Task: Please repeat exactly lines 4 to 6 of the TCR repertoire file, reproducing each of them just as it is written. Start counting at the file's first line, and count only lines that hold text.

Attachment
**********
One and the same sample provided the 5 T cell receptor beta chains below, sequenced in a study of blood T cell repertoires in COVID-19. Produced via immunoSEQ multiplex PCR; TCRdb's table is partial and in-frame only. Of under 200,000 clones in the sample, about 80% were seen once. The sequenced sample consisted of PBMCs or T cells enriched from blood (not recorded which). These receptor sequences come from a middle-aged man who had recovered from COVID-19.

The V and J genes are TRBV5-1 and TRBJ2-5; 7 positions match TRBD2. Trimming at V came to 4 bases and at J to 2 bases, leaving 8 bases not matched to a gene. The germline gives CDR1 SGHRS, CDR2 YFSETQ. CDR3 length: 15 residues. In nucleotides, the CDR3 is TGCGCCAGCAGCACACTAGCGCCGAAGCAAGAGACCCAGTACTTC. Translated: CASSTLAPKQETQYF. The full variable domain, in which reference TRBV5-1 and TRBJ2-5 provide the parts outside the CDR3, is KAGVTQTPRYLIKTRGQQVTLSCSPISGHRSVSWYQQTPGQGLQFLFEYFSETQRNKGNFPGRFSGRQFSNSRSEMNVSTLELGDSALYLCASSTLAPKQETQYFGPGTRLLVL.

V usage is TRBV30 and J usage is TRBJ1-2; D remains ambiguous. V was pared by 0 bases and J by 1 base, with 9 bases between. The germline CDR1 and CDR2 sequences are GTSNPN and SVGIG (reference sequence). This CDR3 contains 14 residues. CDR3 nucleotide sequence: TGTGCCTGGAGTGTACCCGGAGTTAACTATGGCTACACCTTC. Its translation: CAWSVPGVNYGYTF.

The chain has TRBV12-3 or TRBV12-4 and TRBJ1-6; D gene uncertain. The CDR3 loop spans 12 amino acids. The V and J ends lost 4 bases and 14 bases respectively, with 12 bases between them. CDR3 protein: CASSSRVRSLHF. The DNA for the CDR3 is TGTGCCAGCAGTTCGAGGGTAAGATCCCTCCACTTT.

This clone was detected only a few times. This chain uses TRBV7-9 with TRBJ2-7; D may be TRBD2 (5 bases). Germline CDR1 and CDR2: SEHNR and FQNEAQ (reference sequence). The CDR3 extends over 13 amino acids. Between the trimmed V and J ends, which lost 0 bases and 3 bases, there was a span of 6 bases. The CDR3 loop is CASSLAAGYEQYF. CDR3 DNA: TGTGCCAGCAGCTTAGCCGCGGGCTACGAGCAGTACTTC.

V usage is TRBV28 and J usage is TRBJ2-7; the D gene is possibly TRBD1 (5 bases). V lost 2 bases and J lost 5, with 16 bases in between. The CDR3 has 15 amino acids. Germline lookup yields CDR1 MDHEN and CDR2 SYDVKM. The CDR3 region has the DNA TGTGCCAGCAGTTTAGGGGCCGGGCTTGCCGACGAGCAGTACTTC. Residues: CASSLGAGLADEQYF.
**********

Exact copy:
The chain has TRBV12-3 or TRBV12-4 and TRBJ1-6; D gene uncertain. The CDR3 loop spans 12 amino acids. The V and J ends lost 4 bases and 14 bases respectively, with 12 bases between them. CDR3 protein: CASSSRVRSLHF. The DNA for the CDR3 is TGTGCCAGCAGTTCGAGGGTAAGATCCCTCCACTTT.

This clone was detected only a few times. This chain uses TRBV7-9 with TRBJ2-7; D may be TRBD2 (5 bases). Germline CDR1 and CDR2: SEHNR and FQNEAQ (reference sequence). The CDR3 extends over 13 amino acids. Between the trimmed V and J ends, which lost 0 bases and 3 bases, there was a span of 6 bases. The CDR3 loop is CASSLAAGYEQYF. CDR3 DNA: TGTGCCAGCAGCTTAGCCGCGGGCTACGAGCAGTACTTC.

V usage is TRBV28 and J usage is TRBJ2-7; the D gene is possibly TRBD1 (5 bases). V lost 2 bases and J lost 5, with 16 bases in between. The CDR3 has 15 amino acids. Germline lookup yields CDR1 MDHEN and CDR2 SYDVKM. The CDR3 region has the DNA TGTGCCAGCAGTTTAGGGGCCGGGCTTGCCGACGAGCAGTACTTC. Residues: CASSLGAGLADEQYF.